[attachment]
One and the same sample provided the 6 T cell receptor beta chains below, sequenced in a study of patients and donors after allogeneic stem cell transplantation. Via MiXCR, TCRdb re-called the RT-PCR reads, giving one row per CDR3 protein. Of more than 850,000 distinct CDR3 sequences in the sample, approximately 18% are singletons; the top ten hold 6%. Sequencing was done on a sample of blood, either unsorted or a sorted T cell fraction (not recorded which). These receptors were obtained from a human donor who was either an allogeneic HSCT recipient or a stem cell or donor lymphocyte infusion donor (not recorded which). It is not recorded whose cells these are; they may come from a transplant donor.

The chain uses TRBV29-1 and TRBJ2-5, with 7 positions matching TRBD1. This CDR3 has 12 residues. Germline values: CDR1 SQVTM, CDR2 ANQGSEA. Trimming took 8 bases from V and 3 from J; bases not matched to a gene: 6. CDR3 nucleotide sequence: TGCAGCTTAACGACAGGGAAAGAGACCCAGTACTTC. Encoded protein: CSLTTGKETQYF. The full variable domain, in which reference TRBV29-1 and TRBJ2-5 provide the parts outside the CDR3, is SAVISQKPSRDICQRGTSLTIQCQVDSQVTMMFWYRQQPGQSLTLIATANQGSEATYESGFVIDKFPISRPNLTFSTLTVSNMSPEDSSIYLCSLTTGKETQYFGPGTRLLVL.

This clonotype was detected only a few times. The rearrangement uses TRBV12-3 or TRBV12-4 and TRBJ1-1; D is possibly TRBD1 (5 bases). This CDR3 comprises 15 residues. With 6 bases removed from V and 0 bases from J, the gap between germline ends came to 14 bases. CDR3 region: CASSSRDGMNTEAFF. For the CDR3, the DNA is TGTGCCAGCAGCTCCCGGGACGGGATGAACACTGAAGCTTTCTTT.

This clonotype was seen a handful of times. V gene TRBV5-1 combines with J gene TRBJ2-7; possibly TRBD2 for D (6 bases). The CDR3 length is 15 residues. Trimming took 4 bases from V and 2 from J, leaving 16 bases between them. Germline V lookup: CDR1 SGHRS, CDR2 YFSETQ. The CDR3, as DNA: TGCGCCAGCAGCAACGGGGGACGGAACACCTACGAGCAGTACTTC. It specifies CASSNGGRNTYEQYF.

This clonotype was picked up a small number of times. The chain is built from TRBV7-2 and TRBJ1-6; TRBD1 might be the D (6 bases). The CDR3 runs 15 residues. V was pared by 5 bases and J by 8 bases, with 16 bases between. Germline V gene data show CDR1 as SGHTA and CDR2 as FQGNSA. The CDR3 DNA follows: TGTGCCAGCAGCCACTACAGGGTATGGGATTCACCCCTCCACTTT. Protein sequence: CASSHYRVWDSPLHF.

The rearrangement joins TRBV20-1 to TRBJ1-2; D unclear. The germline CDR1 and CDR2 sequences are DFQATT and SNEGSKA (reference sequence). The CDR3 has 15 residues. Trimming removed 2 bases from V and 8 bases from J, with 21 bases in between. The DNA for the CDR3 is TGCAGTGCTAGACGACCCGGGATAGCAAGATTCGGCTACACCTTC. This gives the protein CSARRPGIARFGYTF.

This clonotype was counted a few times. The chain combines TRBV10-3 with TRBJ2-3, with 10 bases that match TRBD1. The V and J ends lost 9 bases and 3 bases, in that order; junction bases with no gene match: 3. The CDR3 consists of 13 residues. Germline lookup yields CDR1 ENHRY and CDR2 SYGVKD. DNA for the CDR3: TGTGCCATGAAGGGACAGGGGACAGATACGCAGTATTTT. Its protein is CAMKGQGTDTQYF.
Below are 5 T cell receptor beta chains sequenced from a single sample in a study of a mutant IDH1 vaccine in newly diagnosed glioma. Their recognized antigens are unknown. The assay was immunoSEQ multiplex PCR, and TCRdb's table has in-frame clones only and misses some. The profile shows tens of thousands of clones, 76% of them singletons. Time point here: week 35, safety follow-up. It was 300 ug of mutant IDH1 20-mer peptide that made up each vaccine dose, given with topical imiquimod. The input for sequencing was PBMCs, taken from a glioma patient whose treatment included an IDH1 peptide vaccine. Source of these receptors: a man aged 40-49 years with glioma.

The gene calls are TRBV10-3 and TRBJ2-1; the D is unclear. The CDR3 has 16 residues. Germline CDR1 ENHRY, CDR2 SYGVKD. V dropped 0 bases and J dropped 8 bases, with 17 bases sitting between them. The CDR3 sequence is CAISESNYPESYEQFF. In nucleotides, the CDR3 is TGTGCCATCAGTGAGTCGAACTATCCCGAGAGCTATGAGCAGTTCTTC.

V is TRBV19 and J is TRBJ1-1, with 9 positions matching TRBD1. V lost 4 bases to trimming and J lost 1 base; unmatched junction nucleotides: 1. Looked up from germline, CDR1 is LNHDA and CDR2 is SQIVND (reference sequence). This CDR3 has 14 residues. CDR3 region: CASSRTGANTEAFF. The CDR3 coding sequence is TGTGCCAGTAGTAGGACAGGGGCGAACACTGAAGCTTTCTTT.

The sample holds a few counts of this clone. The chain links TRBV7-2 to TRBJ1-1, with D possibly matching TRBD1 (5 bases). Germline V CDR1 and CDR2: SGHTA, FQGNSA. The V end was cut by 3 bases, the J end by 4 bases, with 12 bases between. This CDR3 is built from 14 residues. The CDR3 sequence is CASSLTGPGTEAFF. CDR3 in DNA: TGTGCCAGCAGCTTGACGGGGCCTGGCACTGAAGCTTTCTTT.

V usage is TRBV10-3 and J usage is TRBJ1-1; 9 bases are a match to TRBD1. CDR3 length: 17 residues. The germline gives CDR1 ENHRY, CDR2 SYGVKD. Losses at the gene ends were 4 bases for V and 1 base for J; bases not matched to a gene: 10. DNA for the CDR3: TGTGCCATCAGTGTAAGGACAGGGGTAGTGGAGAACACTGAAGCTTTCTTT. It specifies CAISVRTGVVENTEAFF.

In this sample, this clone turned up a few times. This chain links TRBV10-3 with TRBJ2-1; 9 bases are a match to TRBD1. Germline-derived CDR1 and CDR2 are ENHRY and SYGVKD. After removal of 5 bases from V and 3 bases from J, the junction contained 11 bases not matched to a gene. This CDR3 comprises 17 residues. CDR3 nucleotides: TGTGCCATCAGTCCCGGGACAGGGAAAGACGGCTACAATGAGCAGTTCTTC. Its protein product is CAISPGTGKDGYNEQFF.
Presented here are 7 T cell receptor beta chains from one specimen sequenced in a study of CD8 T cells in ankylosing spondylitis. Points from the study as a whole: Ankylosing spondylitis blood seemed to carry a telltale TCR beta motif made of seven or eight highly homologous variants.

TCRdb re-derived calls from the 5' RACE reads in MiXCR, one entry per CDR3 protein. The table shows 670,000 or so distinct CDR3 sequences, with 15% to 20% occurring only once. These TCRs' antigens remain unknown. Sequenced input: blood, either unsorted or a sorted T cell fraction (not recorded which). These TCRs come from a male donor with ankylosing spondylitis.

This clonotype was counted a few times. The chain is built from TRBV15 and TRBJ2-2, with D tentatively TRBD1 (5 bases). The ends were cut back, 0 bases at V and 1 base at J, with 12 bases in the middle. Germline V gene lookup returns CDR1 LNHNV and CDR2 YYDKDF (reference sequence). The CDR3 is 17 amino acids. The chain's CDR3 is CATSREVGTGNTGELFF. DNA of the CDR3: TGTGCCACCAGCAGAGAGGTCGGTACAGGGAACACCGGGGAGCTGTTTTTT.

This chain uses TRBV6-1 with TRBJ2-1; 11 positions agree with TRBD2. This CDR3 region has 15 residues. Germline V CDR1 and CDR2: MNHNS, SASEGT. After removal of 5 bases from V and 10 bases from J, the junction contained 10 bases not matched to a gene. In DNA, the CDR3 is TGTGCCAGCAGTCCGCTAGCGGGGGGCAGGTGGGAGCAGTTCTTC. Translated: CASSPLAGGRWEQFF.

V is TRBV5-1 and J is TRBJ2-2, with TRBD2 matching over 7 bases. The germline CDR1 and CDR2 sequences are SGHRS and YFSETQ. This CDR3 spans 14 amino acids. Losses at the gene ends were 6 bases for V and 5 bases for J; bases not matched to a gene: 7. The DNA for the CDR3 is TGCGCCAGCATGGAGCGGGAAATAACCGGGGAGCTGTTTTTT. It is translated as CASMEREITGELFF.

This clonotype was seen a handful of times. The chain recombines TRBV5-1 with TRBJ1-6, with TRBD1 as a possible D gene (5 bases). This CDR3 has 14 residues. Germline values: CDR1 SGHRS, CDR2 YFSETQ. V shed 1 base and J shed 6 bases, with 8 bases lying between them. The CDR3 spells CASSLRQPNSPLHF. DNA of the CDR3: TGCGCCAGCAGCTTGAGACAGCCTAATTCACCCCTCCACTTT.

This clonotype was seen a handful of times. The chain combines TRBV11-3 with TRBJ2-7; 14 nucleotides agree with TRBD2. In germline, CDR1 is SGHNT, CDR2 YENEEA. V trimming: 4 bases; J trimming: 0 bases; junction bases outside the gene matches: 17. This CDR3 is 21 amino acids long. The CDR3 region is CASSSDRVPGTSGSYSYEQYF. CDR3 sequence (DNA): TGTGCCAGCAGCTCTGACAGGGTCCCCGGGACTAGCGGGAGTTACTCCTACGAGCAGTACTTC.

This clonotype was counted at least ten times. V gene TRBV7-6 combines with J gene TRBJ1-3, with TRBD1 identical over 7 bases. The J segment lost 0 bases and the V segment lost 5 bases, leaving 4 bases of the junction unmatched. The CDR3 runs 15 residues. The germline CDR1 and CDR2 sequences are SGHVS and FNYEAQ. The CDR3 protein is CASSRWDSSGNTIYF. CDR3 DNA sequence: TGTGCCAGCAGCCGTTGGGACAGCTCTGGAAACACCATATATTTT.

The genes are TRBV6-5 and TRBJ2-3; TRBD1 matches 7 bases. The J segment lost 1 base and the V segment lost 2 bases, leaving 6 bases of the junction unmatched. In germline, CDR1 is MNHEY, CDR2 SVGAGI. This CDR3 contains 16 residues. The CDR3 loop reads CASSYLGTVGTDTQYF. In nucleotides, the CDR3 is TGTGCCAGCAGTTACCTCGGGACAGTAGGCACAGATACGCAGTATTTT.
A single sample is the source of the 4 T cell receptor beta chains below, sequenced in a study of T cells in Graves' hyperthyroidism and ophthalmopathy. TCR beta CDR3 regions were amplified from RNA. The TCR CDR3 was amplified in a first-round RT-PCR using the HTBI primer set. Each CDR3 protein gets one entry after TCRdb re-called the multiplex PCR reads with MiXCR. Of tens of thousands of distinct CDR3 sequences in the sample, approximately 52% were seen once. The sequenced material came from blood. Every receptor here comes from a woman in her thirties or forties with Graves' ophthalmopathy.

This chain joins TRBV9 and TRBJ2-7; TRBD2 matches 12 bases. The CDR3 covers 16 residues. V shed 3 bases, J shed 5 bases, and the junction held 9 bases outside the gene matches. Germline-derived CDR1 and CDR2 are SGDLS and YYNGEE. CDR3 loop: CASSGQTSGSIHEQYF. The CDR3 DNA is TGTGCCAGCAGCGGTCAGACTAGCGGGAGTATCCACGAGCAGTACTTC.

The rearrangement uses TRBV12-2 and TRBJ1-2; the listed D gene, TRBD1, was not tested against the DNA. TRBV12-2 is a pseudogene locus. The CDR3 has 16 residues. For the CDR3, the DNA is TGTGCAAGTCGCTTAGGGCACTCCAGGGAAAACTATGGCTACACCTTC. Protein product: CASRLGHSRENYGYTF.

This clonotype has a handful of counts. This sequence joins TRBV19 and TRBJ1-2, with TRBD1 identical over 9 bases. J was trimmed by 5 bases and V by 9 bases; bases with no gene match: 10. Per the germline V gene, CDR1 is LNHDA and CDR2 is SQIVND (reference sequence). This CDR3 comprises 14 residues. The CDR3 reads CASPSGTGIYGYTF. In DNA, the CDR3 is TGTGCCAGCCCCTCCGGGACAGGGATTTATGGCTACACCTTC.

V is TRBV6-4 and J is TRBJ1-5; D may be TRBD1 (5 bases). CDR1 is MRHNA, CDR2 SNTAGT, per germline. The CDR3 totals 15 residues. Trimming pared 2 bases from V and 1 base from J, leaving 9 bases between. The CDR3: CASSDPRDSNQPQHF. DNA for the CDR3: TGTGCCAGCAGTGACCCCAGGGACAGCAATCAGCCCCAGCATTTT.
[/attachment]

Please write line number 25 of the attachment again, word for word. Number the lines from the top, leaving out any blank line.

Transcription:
The rearrangement uses TRBV12-2 and TRBJ1-2; the listed D gene, TRBD1, was not tested against the DNA. TRBV12-2 is a pseudogene locus. The CDR3 has 16 residues. For the CDR3, the DNA is TGTGCAAGTCGCTTAGGGCACTCCAGGGAAAACTATGGCTACACCTTC. Protein product: CASRLGHSRENYGYTF.